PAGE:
A bright and characterful one bed flat (currently used two bed) on first floor of shop-fronted terrace in the heart of Camden Town within moment of Regent’s Park and Camden Town tube station. Gas centrally heated. Good condition throughout. Vacant. Chain Free, Please note the wooden-framed conservatory is built over an unofficial roof terrace and is not therefore demised. The flat has recently been rented for £23,000p.a.
Living room 13'2" x 9'3" Large window. Stripped wood floors
Kitchen diner 13'7" x 8' Fully fitted. Ample dining space.
Bedroom 12'3" x 6' To rear. Stripped wood floors
Bathroom 7'1" x 4'6" White suite, roll-top bath. Window
Hallway 11'8" x 3' Accessing all rooms. Window
Tenure: Leasehold 84 years
Ground rent: £100 p.a.
Service charge: £560 p.a. Includes buildings insurance. Common parts cleaning, entryphone etc.
Council Tax: Band D (Camden Borough)
Originally Parkway was a muddy track leading to open countryside to the centre of Camden Town appropriately named Slipshoe Lane. From the time when the Prince Regent created the park it was named Park Street and then since 1937 Parkway.
It descends from the junction with Delancey Street and Regent's Park Road in the north (WRONG, it descends from the junction of Park Village East, Prince Albert Road and the Duke of Albany “Gastro Pub”). On the opposite side sits North Bridge House Preparatory School . It’s many impressive architectural features hint at its former life as a convent. Parkway crosses Albert Street and ends at the junction of Camden High Street. Consisting of mainly period shop-fronted terraced houses and occasional Sycamore and Norway Maple trees. Parkway has everything a Camden street should have. There is a terrific feeling of light and air from Regent's Park and the open views afforded by the railway line. There is historical perspective in that one of its oldest shops, Palmers Pet Stores with its listed status facade (for being of special architectural or historic interest), was established in 1918, now a lovely bakery/tea and cake shop. The cinema, now owned by Odeon, was an original Art Deco picture house when it opened its doors in 1937. There's a modern buzz from the architecture where Design House stood once at the end of the street, not to mention the multiple restaurants, pubs, useful shops, including a vintage record shop and a place for pretty home wares. And, as you probably want to buy into this version of Camden Town, there are wall-to-wall estate agents, the most interesting of which of course is housed in a double decked bus, just around the corner in Arlington Road.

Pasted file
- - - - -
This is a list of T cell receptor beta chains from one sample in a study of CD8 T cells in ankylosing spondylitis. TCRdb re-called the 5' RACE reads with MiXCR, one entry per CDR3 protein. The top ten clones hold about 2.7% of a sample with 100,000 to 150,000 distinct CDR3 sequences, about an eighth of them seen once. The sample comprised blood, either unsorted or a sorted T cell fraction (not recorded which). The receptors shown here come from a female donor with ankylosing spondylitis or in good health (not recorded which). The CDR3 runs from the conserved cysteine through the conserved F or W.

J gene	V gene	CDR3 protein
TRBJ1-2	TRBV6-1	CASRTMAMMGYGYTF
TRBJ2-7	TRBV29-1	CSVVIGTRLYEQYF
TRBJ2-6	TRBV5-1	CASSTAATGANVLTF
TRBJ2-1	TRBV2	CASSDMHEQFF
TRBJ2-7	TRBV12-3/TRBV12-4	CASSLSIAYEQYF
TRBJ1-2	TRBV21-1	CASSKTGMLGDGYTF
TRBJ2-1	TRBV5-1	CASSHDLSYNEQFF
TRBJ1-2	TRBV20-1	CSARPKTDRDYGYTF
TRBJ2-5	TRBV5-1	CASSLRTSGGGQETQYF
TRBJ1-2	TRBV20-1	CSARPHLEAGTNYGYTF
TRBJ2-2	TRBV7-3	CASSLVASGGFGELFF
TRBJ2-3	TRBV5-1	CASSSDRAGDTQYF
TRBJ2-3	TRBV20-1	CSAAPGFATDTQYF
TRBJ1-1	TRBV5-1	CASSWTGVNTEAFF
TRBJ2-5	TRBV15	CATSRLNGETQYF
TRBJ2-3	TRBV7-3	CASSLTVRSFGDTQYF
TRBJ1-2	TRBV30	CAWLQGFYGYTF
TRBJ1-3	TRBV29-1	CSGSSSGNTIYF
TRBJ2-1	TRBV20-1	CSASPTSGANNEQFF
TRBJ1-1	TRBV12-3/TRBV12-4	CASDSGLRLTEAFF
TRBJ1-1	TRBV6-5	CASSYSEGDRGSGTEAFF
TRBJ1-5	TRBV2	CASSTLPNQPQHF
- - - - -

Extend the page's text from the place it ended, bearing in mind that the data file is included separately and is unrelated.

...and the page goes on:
It takes 4 minutes 25 seconds to walk the length of Parkway. Using our stop watch we timed a further 15 seconds to cross Camden High Street to Camden Town tube station (Northern Line).
Dublin Castle where Amy Whitehouse took time off from superstardom to occasionally served behind the bar.
Madness played their first proper gig
Early mornings could be brightened up by the impressive sight of the Household Cavalry excercising their horses with a long line down down Parkway
Ladies Public toilets at the foot of Parkway was probably the first public women’s toilet in the capital. And it came about because the great dramatist George Bernard Shaw argued for hours to convince his fellow councillors – then known as “vestrymen” – in the St Pancras local authority at the start of the last century that a toilet specially designated for women was essential in Camden Town.